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War Poems

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Write on the 'The Charge of the Light Brigade' and 'Dulce at Decorum est'. Remember to discuss the view of war in each poem and to compare and contrast. We have been discussing two poems on the war. Both poets have very different views on the war and therefore the poems are very different. But both poems emphasise how awful the war actually, in their own way. The first poem I will analyse is 'The Charge of the Light Brigade' by Lord Tennyson. This poem is about the war between France and Britain against Russia fighting for control over the Crimean peninsula. Lord Tennyson was the Poet Laureate, witch means that he was the county's official poet, and so is stressing the bravery of the soldiers, rather than their mistake. The first verse is very effective because there's a strong sense of rhythm, we can almost hear the horses galloping. 'Half a league, half a league, Half a league onward,' Here in the first verse we sense that something is gong to go terribly wrong because of the line, 'All in the valley of death, Rode the six hundred.' The fact the valley is called 'the Valley of Death' gives the impression that something is going to go wrong, and that death is waiting for them in the valley. ...read more.


This is contrasting to the other poet who wrote 'Dulce Et Decorum Est', he is saying that it isn't a glorious thing at all to fight for your country or to go to war. Tennyson is finishing this last verse with 'Noble six hundred', to show to us what he thought of the soldiers. They are no longer just 'the six hundred', because they have accomplished something heroic and fought for their country, many losing their lives. Therefore they are now the 'noble six hundred'. The next poem I will be analysing is 'Dulce Et Decorum Est' by Wilfred Owen. The title is ironic because we see that Wilfred Owen, right from the start, is making it very clear that he doesn't think it is a glorious and proper thing to fight in the war, as the title suggest. He is being a little sarcastic here. In the first few lines we receive a very clear image of the war. 'Bent double, like beggars under sacks, Knock-Kneed, coughing like hags, we cursed through sludge'. This isn't a very pleasant image at all, but it gives us an idea as to how Wilfred Owen saw the war. He uses a lot of adjectives, metaphors and comparisons in this verse, which is effective as it emphasises how horrible the war was and it makes the description very powerful, it also makes the poem more interesting for the reader. ...read more.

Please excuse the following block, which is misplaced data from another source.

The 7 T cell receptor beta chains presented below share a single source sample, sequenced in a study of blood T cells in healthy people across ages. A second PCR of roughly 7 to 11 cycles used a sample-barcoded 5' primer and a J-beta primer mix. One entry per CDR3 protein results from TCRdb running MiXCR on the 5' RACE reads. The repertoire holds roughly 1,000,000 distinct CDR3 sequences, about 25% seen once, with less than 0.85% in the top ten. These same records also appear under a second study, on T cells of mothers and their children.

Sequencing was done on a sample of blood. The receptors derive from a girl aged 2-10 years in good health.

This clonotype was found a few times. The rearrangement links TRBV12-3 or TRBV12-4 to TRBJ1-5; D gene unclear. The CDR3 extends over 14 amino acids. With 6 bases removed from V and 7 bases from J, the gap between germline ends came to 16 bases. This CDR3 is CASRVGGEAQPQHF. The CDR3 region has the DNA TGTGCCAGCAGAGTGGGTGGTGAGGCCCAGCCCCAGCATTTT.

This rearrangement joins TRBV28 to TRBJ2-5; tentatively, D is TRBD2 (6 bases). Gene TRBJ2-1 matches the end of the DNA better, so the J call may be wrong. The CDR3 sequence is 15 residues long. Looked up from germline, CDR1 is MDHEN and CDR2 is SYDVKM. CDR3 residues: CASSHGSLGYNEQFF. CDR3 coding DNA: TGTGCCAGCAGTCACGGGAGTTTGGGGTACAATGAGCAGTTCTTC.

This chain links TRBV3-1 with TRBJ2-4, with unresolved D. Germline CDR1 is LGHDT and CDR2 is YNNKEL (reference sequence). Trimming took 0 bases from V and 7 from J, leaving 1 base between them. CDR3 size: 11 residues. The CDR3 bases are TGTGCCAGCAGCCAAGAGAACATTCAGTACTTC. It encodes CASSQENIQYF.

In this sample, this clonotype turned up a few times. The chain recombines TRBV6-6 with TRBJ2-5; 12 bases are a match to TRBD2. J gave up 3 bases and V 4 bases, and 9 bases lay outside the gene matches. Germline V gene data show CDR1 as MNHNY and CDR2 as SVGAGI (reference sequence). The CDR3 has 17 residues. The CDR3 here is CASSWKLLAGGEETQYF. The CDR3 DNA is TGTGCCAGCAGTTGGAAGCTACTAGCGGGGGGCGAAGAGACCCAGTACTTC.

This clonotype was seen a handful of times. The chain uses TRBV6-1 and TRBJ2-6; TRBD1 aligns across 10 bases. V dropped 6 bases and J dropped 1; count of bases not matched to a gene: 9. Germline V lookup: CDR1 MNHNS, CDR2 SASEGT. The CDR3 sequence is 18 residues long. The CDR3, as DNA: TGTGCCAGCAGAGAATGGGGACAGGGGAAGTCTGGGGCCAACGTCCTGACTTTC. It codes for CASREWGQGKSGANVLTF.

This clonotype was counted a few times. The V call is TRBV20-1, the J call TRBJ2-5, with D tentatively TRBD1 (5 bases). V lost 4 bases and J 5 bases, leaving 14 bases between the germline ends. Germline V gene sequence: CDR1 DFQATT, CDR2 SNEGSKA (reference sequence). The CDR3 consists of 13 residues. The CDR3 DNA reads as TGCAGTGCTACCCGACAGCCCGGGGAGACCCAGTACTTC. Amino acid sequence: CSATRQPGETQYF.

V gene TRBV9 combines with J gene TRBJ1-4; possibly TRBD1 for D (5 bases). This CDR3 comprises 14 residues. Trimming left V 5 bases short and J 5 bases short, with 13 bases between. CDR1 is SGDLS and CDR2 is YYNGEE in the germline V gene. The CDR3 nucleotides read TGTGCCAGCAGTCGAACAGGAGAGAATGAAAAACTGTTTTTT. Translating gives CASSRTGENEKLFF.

As we can see, both poems are very different, they contrast with each other, giving totally different views on the war and focusing on very different sides of the war. For instance, Tennyson is saying that it is a very glorious and heroic thing to fight and die for your country, while Wilfred Owen is implying that war is not a glorious thing at all. There are some very strong descriptions in 'Dulce Et Decorum Est' like, 'Knock-kneed, coughing like beggars under sacks' to emphasise what war was like. Wilfred Owen was there, experiencing it all, so he knows what it really is like. He's describing some unpleasant images of the war, people in pain and dying. Whereas in 'The Charge of the Light Brigade' there is no direct description of death, even though we know that hundreds die. Tennyson has decided to focus on the bravery of the men instead, because he is writing what he thinks people want to hear. He's writing about how heroic and brave the men were and that what they did should be respected. But Wilfred Owen is telling the truth about the war and not what people want to hear. There are very different feelings and atmospheres in the two poems. 'The Charge of the Light Brigade' has a nice rhythm to it and has a more pleasant and graceful feeling to it. Whereas 'Dulce Et Decorum Est' creates a sense of panic and tension. ...read more.

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